Of course, that’s often the case when people are unfamiliar with something.
I was reading Numismaster, which is an online coin periodical, and came across this article in which an editor who wrote the piece talks about a person who thinks all proof coins are silver coins — and that the ‘s’ mint mark on copper-nickel clad proof coins is there to make unsuspecting buyers think they’re purchasing silver coins.
Wow! Of course, that’s not true.
The ‘s’ mint mark on U.S. coins simply denotes the coin has been made at the San Francisco mint.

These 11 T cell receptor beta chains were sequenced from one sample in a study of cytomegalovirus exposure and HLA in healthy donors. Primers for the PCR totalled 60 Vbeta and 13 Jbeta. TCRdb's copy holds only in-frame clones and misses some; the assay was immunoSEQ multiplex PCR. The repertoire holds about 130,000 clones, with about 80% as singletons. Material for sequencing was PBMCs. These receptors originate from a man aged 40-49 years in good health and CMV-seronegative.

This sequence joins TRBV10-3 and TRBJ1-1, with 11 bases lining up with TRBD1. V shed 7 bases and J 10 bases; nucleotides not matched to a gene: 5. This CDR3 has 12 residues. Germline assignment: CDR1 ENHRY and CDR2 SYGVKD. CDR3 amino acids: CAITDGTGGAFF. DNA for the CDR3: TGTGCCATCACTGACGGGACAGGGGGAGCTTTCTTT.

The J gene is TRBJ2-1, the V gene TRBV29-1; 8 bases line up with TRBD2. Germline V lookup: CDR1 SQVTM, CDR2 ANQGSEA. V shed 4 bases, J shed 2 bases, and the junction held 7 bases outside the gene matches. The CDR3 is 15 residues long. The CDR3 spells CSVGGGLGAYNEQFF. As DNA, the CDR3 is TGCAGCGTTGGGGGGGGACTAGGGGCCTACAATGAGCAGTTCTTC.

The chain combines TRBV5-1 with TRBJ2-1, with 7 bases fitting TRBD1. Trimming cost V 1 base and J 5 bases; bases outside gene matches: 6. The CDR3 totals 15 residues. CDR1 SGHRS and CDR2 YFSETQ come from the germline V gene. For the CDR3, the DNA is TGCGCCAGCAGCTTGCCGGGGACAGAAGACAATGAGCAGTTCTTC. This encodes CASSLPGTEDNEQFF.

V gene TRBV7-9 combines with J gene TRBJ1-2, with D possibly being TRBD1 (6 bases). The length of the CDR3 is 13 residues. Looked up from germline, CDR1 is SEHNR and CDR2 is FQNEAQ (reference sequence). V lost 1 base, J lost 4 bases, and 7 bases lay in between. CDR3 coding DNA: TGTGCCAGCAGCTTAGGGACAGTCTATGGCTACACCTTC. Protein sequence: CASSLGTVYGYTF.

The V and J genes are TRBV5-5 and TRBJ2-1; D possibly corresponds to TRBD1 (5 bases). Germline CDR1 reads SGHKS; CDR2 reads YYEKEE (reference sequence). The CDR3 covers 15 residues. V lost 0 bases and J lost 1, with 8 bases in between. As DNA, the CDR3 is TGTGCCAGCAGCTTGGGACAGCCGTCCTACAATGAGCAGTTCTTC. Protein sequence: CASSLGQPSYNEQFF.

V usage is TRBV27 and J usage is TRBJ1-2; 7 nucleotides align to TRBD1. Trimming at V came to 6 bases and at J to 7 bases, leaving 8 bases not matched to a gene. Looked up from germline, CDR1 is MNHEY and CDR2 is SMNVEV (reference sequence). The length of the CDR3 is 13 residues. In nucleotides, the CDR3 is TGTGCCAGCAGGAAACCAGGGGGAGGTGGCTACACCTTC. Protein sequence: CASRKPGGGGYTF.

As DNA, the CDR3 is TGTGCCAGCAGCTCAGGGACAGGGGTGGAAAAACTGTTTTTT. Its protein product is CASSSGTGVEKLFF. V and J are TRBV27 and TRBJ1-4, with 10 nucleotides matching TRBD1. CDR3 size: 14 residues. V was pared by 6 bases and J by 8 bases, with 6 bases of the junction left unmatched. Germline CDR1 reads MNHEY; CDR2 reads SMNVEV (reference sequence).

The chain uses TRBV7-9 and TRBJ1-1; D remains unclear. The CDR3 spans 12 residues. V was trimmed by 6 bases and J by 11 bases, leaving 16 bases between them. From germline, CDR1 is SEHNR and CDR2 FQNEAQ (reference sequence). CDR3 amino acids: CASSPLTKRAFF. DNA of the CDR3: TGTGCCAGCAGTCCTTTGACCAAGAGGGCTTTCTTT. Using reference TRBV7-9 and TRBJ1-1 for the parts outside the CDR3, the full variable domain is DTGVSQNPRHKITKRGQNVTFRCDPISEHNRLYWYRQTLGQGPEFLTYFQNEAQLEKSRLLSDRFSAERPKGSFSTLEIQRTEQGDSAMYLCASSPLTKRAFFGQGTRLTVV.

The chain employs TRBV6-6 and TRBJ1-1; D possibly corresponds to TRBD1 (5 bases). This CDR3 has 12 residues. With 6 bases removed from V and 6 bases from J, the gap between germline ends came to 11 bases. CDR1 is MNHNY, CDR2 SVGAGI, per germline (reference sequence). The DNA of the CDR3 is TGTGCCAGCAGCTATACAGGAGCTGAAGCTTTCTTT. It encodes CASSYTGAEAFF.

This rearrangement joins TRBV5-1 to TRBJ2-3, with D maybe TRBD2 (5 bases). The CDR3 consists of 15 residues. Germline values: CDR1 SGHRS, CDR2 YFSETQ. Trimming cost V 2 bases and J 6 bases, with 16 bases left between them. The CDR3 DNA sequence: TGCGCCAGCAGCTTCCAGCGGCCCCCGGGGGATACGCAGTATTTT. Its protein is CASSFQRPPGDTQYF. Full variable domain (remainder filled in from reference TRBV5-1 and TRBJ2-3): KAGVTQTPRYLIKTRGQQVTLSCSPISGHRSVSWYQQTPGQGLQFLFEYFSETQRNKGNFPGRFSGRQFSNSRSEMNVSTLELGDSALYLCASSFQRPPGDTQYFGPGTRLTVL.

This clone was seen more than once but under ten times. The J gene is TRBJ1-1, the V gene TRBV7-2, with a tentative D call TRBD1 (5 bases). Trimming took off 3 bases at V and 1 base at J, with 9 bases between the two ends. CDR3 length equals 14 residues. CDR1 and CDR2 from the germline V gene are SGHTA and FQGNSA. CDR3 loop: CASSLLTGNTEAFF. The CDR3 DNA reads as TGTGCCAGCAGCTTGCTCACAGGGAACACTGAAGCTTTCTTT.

And not all proof coins are silver.
That story just goes to show how extreme some of those urban myths can be!
I’m a roller coaster junkie, a weather enthusiast, a frequent traveler, and a numismatist. My love for coins began when I was 11 years old. I primarily collect and study U.S. coins produced during the 20th century. I’m a member of the American Numismatic Association (ANA) and the Numismatic Literary Guild (NLG). I’ve also been studying meteorology and watching weather patterns for years. I enjoy sharing little-known facts and fun stuff about coins, weather, travel, health, food, and living green… on a budget.